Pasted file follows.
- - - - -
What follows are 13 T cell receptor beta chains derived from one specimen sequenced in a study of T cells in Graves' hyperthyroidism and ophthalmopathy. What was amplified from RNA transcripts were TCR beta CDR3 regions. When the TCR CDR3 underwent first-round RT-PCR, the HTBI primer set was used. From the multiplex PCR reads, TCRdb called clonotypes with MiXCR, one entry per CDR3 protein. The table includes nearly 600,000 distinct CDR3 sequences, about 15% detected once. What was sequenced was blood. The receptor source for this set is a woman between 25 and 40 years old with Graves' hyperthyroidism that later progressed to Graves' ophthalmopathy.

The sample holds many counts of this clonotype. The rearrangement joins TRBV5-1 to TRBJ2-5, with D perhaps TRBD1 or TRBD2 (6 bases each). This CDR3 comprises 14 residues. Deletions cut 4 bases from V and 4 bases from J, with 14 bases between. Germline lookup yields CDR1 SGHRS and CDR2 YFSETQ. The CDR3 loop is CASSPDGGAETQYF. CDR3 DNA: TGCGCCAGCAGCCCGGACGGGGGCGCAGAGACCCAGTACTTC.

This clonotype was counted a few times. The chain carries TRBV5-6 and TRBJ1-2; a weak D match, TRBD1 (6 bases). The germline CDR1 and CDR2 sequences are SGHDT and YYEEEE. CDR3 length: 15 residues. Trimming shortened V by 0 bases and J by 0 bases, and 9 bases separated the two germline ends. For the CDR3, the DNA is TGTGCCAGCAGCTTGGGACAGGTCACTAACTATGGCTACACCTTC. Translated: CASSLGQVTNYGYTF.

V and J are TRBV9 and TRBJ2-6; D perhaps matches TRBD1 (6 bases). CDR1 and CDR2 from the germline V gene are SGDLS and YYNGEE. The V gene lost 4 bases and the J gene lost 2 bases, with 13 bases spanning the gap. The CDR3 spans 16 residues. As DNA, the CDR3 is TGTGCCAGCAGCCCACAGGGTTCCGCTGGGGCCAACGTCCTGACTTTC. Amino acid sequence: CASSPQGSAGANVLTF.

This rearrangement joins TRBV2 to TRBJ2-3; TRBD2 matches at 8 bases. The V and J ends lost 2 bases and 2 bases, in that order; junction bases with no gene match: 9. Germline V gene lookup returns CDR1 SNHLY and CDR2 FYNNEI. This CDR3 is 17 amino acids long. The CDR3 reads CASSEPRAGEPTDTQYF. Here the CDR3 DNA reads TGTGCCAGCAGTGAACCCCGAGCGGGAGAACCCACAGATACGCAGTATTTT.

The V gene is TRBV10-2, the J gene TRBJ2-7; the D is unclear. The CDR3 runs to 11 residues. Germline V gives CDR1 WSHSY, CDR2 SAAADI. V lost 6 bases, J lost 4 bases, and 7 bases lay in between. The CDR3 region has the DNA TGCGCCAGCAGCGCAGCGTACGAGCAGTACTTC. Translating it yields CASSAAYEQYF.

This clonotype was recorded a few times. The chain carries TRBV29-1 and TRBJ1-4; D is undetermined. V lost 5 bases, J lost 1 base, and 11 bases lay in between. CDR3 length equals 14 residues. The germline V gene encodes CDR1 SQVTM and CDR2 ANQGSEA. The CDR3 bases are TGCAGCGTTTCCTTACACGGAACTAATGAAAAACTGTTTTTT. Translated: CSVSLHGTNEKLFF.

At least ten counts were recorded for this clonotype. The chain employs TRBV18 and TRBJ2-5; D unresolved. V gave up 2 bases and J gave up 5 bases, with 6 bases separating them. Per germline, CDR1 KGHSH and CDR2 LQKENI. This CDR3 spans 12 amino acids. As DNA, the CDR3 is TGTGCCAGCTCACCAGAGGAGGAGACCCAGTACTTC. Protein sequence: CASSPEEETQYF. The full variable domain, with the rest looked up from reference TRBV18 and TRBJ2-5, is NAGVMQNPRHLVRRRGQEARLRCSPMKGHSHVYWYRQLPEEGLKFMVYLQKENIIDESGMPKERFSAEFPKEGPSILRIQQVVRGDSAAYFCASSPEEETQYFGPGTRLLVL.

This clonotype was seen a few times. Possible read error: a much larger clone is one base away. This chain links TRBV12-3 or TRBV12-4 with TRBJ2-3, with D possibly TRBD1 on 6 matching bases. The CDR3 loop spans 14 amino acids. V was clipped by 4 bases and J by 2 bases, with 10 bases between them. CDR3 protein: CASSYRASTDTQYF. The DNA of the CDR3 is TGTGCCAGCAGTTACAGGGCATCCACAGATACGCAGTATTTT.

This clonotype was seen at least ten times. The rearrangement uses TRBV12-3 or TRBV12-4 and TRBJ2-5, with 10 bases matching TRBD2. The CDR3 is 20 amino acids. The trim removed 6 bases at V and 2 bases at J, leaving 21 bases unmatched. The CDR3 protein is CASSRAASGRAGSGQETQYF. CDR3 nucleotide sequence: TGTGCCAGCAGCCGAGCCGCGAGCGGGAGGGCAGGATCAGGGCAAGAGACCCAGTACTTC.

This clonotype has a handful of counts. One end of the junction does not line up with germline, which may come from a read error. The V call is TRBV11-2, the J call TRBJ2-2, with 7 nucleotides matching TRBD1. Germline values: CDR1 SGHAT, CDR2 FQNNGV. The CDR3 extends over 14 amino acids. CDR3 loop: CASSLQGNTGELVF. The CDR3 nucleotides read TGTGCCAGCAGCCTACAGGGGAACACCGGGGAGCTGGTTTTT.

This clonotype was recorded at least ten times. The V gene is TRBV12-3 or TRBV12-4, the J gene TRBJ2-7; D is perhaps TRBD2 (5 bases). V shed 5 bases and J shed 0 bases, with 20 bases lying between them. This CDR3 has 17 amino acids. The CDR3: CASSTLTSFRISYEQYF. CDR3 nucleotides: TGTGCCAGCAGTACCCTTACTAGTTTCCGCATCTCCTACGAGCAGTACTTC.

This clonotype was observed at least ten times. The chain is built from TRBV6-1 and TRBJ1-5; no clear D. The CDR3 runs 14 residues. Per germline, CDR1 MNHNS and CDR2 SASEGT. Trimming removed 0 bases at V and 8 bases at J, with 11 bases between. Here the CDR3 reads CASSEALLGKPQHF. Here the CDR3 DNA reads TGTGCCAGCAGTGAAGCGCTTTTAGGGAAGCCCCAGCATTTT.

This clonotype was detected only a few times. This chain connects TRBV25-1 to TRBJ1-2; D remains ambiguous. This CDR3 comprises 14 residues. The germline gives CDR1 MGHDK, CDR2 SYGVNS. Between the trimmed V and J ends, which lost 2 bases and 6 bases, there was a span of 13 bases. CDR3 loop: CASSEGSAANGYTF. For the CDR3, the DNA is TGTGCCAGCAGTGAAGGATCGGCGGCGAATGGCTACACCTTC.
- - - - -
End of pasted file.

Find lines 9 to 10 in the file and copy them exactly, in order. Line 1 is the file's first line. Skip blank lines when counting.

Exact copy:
This clonotype was seen a few times. Possible read error: a much larger clone is one base away. This chain links TRBV12-3 or TRBV12-4 with TRBJ2-3, with D possibly TRBD1 on 6 matching bases. The CDR3 loop spans 14 amino acids. V was clipped by 4 bases and J by 2 bases, with 10 bases between them. CDR3 protein: CASSYRASTDTQYF. The DNA of the CDR3 is TGTGCCAGCAGTTACAGGGCATCCACAGATACGCAGTATTTT.

This clonotype was seen at least ten times. The rearrangement uses TRBV12-3 or TRBV12-4 and TRBJ2-5, with 10 bases matching TRBD2. The CDR3 is 20 amino acids. The trim removed 6 bases at V and 2 bases at J, leaving 21 bases unmatched. The CDR3 protein is CASSRAASGRAGSGQETQYF. CDR3 nucleotide sequence: TGTGCCAGCAGCCGAGCCGCGAGCGGGAGGGCAGGATCAGGGCAAGAGACCCAGTACTTC.